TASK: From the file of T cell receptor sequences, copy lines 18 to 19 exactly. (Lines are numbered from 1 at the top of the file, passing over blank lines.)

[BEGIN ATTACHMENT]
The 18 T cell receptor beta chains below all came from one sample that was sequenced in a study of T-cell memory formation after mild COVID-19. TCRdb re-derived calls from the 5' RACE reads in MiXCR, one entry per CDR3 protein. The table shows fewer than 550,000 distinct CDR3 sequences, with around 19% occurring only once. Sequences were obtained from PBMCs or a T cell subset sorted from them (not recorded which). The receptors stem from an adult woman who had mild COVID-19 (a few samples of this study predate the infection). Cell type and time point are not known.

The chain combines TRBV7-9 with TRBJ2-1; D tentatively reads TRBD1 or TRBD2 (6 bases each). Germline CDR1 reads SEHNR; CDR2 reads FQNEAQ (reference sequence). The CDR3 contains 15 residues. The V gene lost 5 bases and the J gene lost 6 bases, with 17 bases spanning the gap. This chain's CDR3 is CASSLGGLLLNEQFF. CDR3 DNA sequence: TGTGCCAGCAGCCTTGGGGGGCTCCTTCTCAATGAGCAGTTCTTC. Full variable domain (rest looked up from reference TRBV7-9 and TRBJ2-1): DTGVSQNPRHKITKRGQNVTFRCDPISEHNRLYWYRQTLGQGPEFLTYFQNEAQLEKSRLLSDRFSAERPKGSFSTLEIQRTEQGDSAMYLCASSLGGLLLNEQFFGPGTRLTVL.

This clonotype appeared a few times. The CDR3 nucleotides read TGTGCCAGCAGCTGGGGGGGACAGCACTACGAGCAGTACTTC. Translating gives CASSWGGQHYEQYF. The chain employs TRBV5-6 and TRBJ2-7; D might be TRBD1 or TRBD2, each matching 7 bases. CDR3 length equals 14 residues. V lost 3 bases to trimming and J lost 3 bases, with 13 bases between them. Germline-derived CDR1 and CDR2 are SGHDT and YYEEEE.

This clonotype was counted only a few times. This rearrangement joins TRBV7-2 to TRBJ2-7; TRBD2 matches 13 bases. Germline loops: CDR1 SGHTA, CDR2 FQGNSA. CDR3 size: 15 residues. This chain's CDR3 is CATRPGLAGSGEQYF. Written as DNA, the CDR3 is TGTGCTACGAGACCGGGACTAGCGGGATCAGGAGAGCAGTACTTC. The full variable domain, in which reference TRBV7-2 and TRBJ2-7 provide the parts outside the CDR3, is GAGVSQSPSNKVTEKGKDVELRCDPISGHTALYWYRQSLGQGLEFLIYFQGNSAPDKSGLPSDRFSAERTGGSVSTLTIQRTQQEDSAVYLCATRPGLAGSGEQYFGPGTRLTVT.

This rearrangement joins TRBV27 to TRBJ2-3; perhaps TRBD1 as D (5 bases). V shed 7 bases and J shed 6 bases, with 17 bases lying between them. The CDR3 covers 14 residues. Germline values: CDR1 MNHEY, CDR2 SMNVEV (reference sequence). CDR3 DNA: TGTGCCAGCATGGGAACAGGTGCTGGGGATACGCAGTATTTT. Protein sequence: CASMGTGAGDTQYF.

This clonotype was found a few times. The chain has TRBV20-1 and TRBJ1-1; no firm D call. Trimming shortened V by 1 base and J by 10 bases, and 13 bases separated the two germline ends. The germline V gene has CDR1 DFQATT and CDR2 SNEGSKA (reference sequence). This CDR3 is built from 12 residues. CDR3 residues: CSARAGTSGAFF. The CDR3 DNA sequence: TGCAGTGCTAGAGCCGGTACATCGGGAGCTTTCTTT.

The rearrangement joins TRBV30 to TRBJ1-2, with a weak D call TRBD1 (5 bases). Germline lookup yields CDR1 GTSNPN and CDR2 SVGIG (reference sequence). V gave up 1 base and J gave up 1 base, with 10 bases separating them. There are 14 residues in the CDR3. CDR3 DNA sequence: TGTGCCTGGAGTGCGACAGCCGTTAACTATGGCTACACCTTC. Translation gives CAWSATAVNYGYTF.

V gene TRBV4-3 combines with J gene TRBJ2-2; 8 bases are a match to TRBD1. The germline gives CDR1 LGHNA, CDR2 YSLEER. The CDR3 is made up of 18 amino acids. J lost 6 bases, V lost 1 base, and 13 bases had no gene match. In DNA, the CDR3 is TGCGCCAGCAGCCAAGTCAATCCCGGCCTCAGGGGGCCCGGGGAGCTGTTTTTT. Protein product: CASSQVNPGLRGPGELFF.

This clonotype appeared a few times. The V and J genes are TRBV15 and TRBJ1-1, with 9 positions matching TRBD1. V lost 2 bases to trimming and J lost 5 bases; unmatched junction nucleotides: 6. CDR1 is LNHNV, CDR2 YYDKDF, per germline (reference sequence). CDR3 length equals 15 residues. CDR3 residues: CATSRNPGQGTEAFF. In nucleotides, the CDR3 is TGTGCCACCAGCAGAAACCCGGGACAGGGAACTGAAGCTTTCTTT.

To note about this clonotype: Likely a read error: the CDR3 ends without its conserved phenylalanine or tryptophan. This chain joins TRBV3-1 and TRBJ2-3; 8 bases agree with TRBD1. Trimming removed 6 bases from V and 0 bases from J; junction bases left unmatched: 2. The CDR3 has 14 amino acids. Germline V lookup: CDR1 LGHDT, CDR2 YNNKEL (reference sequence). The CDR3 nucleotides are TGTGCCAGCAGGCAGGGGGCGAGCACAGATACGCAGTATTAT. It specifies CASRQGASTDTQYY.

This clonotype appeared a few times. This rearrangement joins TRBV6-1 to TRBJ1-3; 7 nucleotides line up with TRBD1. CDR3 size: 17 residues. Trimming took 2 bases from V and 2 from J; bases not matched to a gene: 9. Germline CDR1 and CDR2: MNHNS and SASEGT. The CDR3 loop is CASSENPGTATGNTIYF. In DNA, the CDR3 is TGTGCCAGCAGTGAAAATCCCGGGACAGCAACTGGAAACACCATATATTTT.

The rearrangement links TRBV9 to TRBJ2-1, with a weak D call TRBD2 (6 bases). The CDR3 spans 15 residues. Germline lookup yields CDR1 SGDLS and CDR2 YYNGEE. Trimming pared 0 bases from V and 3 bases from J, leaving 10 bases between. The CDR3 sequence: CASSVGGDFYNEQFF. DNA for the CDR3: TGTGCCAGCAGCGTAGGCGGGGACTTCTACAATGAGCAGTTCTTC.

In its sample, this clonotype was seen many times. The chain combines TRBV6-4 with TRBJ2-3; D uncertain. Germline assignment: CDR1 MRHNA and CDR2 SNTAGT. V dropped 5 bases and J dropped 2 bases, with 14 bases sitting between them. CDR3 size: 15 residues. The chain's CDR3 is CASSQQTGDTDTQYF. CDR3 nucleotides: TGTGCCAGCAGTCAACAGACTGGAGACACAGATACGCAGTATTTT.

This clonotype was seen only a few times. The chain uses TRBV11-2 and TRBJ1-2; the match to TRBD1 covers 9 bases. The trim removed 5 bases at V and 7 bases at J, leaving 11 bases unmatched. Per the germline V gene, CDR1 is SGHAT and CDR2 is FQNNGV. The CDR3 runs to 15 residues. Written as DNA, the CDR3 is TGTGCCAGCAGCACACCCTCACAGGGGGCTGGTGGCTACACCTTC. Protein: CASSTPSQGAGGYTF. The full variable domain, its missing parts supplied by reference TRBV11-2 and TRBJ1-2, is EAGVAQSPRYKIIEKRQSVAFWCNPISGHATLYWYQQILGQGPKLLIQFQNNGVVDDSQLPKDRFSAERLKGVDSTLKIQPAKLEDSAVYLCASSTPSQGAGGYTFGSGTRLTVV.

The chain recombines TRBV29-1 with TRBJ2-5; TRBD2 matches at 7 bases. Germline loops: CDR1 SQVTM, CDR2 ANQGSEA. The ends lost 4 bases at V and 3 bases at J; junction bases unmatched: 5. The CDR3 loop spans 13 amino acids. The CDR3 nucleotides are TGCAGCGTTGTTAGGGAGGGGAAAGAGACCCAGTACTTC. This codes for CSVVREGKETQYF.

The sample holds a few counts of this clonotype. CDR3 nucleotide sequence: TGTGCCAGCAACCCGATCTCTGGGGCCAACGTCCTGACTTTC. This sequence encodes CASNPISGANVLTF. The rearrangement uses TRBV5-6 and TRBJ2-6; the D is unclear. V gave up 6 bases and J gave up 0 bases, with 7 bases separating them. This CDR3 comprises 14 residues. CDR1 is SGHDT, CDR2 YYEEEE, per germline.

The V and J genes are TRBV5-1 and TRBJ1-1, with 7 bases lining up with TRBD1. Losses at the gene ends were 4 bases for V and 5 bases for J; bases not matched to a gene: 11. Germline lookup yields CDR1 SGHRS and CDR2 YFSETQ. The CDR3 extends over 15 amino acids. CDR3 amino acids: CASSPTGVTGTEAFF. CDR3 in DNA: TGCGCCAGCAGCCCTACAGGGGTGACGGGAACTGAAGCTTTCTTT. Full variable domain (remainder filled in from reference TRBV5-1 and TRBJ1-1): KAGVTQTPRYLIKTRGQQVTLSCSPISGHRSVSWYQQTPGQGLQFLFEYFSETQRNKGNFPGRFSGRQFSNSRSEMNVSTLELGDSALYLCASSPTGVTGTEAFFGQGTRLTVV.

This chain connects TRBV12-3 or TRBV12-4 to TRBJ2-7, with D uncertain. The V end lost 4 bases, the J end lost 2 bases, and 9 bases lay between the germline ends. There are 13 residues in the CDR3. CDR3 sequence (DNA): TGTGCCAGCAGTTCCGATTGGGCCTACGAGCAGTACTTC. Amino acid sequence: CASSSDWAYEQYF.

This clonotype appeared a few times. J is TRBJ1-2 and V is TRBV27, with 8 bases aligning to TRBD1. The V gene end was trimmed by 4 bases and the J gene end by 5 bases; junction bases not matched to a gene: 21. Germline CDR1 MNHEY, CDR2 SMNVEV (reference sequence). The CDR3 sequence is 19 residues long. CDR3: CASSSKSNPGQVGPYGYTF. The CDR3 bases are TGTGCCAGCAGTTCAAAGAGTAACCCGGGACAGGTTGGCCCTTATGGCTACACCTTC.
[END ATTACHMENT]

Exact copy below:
This chain connects TRBV12-3 or TRBV12-4 to TRBJ2-7, with D uncertain. The V end lost 4 bases, the J end lost 2 bases, and 9 bases lay between the germline ends. There are 13 residues in the CDR3. CDR3 sequence (DNA): TGTGCCAGCAGTTCCGATTGGGCCTACGAGCAGTACTTC. Amino acid sequence: CASSSDWAYEQYF.

This clonotype appeared a few times. J is TRBJ1-2 and V is TRBV27, with 8 bases aligning to TRBD1. The V gene end was trimmed by 4 bases and the J gene end by 5 bases; junction bases not matched to a gene: 21. Germline CDR1 MNHEY, CDR2 SMNVEV (reference sequence). The CDR3 sequence is 19 residues long. CDR3: CASSSKSNPGQVGPYGYTF. The CDR3 bases are TGTGCCAGCAGTTCAAAGAGTAACCCGGGACAGGTTGGCCCTTATGGCTACACCTTC.